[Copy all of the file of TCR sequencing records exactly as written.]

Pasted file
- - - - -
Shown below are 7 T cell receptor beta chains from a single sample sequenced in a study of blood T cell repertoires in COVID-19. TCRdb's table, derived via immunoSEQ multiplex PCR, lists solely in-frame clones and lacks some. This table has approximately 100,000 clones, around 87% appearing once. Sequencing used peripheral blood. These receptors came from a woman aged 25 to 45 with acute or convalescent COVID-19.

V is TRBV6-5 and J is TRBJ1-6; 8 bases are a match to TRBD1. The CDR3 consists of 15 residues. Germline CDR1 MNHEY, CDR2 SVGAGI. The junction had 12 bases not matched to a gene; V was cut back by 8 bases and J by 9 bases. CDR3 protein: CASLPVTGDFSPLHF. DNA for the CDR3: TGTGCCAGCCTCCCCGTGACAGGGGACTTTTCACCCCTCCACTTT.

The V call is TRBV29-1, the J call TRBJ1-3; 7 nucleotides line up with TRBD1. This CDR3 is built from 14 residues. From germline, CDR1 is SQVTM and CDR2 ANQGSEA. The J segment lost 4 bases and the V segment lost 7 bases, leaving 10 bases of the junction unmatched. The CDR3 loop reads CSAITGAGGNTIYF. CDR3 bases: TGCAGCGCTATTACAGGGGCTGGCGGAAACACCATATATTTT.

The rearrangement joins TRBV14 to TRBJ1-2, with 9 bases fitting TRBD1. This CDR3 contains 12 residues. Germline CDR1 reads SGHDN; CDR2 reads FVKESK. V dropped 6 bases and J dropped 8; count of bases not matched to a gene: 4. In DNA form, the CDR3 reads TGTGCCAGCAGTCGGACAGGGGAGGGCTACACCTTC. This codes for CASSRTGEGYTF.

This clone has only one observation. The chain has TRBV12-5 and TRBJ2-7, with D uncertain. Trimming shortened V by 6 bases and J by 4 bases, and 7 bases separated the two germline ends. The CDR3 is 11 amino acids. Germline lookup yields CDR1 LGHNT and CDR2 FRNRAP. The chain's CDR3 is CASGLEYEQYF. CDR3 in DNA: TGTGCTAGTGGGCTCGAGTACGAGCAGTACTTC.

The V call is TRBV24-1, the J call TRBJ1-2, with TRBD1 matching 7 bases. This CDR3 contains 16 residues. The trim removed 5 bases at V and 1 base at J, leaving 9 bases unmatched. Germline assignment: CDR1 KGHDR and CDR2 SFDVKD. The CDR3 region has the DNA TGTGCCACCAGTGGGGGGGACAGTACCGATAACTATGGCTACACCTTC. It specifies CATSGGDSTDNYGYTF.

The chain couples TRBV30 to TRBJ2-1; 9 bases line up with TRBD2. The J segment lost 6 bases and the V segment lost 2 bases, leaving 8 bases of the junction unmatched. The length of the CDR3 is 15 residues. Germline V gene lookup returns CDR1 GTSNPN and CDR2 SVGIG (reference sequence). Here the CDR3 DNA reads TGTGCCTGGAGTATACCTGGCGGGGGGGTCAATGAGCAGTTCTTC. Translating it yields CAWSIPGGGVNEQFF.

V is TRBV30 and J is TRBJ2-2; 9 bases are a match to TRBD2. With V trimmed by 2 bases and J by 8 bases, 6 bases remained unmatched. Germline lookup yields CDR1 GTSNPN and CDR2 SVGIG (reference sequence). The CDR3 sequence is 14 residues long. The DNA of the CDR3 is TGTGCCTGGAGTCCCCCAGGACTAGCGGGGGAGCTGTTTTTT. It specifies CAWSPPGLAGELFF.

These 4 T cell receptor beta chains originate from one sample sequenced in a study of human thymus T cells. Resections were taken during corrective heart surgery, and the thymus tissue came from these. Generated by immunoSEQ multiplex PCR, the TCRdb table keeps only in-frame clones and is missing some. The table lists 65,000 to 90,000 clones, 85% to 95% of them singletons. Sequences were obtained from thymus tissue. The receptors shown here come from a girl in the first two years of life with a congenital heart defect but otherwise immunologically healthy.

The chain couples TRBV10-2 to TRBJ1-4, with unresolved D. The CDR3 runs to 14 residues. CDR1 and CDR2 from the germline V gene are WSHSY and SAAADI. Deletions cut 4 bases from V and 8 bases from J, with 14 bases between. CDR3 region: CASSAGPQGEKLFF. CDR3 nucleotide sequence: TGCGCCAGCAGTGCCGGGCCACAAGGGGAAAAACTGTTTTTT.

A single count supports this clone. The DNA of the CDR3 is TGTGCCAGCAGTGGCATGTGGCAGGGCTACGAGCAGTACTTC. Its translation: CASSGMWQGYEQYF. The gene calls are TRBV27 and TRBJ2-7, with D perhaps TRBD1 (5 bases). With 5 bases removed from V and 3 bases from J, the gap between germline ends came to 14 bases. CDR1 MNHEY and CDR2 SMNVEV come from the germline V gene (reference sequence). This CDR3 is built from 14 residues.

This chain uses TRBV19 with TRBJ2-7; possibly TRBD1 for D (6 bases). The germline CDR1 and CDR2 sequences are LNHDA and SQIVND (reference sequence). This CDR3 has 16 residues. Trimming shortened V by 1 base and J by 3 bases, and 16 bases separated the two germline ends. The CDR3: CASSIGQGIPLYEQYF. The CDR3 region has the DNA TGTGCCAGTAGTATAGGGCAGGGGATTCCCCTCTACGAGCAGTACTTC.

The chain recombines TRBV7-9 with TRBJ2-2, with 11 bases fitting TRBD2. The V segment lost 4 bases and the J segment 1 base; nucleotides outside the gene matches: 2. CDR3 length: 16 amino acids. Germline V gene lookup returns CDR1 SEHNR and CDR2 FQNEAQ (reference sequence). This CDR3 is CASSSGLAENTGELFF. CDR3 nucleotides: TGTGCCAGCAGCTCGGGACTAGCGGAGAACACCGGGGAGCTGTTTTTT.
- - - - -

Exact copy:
Shown below are 7 T cell receptor beta chains from a single sample sequenced in a study of blood T cell repertoires in COVID-19. TCRdb's table, derived via immunoSEQ multiplex PCR, lists solely in-frame clones and lacks some. This table has approximately 100,000 clones, around 87% appearing once. Sequencing used peripheral blood. These receptors came from a woman aged 25 to 45 with acute or convalescent COVID-19.

V is TRBV6-5 and J is TRBJ1-6; 8 bases are a match to TRBD1. The CDR3 consists of 15 residues. Germline CDR1 MNHEY, CDR2 SVGAGI. The junction had 12 bases not matched to a gene; V was cut back by 8 bases and J by 9 bases. CDR3 protein: CASLPVTGDFSPLHF. DNA for the CDR3: TGTGCCAGCCTCCCCGTGACAGGGGACTTTTCACCCCTCCACTTT.

The V call is TRBV29-1, the J call TRBJ1-3; 7 nucleotides line up with TRBD1. This CDR3 is built from 14 residues. From germline, CDR1 is SQVTM and CDR2 ANQGSEA. The J segment lost 4 bases and the V segment lost 7 bases, leaving 10 bases of the junction unmatched. The CDR3 loop reads CSAITGAGGNTIYF. CDR3 bases: TGCAGCGCTATTACAGGGGCTGGCGGAAACACCATATATTTT.

The rearrangement joins TRBV14 to TRBJ1-2, with 9 bases fitting TRBD1. This CDR3 contains 12 residues. Germline CDR1 reads SGHDN; CDR2 reads FVKESK. V dropped 6 bases and J dropped 8; count of bases not matched to a gene: 4. In DNA form, the CDR3 reads TGTGCCAGCAGTCGGACAGGGGAGGGCTACACCTTC. This codes for CASSRTGEGYTF.

This clone has only one observation. The chain has TRBV12-5 and TRBJ2-7, with D uncertain. Trimming shortened V by 6 bases and J by 4 bases, and 7 bases separated the two germline ends. The CDR3 is 11 amino acids. Germline lookup yields CDR1 LGHNT and CDR2 FRNRAP. The chain's CDR3 is CASGLEYEQYF. CDR3 in DNA: TGTGCTAGTGGGCTCGAGTACGAGCAGTACTTC.

The V call is TRBV24-1, the J call TRBJ1-2, with TRBD1 matching 7 bases. This CDR3 contains 16 residues. The trim removed 5 bases at V and 1 base at J, leaving 9 bases unmatched. Germline assignment: CDR1 KGHDR and CDR2 SFDVKD. The CDR3 region has the DNA TGTGCCACCAGTGGGGGGGACAGTACCGATAACTATGGCTACACCTTC. It specifies CATSGGDSTDNYGYTF.

The chain couples TRBV30 to TRBJ2-1; 9 bases line up with TRBD2. The J segment lost 6 bases and the V segment lost 2 bases, leaving 8 bases of the junction unmatched. The length of the CDR3 is 15 residues. Germline V gene lookup returns CDR1 GTSNPN and CDR2 SVGIG (reference sequence). Here the CDR3 DNA reads TGTGCCTGGAGTATACCTGGCGGGGGGGTCAATGAGCAGTTCTTC. Translating it yields CAWSIPGGGVNEQFF.

V is TRBV30 and J is TRBJ2-2; 9 bases are a match to TRBD2. With V trimmed by 2 bases and J by 8 bases, 6 bases remained unmatched. Germline lookup yields CDR1 GTSNPN and CDR2 SVGIG (reference sequence). The CDR3 sequence is 14 residues long. The DNA of the CDR3 is TGTGCCTGGAGTCCCCCAGGACTAGCGGGGGAGCTGTTTTTT. It specifies CAWSPPGLAGELFF.

These 4 T cell receptor beta chains originate from one sample sequenced in a study of human thymus T cells. Resections were taken during corrective heart surgery, and the thymus tissue came from these. Generated by immunoSEQ multiplex PCR, the TCRdb table keeps only in-frame clones and is missing some. The table lists 65,000 to 90,000 clones, 85% to 95% of them singletons. Sequences were obtained from thymus tissue. The receptors shown here come from a girl in the first two years of life with a congenital heart defect but otherwise immunologically healthy.

The chain couples TRBV10-2 to TRBJ1-4, with unresolved D. The CDR3 runs to 14 residues. CDR1 and CDR2 from the germline V gene are WSHSY and SAAADI. Deletions cut 4 bases from V and 8 bases from J, with 14 bases between. CDR3 region: CASSAGPQGEKLFF. CDR3 nucleotide sequence: TGCGCCAGCAGTGCCGGGCCACAAGGGGAAAAACTGTTTTTT.

A single count supports this clone. The DNA of the CDR3 is TGTGCCAGCAGTGGCATGTGGCAGGGCTACGAGCAGTACTTC. Its translation: CASSGMWQGYEQYF. The gene calls are TRBV27 and TRBJ2-7, with D perhaps TRBD1 (5 bases). With 5 bases removed from V and 3 bases from J, the gap between germline ends came to 14 bases. CDR1 MNHEY and CDR2 SMNVEV come from the germline V gene (reference sequence). This CDR3 is built from 14 residues.

This chain uses TRBV19 with TRBJ2-7; possibly TRBD1 for D (6 bases). The germline CDR1 and CDR2 sequences are LNHDA and SQIVND (reference sequence). This CDR3 has 16 residues. Trimming shortened V by 1 base and J by 3 bases, and 16 bases separated the two germline ends. The CDR3: CASSIGQGIPLYEQYF. The CDR3 region has the DNA TGTGCCAGTAGTATAGGGCAGGGGATTCCCCTCTACGAGCAGTACTTC.

The chain recombines TRBV7-9 with TRBJ2-2, with 11 bases fitting TRBD2. The V segment lost 4 bases and the J segment 1 base; nucleotides outside the gene matches: 2. CDR3 length: 16 amino acids. Germline V gene lookup returns CDR1 SEHNR and CDR2 FQNEAQ (reference sequence). This CDR3 is CASSSGLAENTGELFF. CDR3 nucleotides: TGTGCCAGCAGCTCGGGACTAGCGGAGAACACCGGGGAGCTGTTTTTT.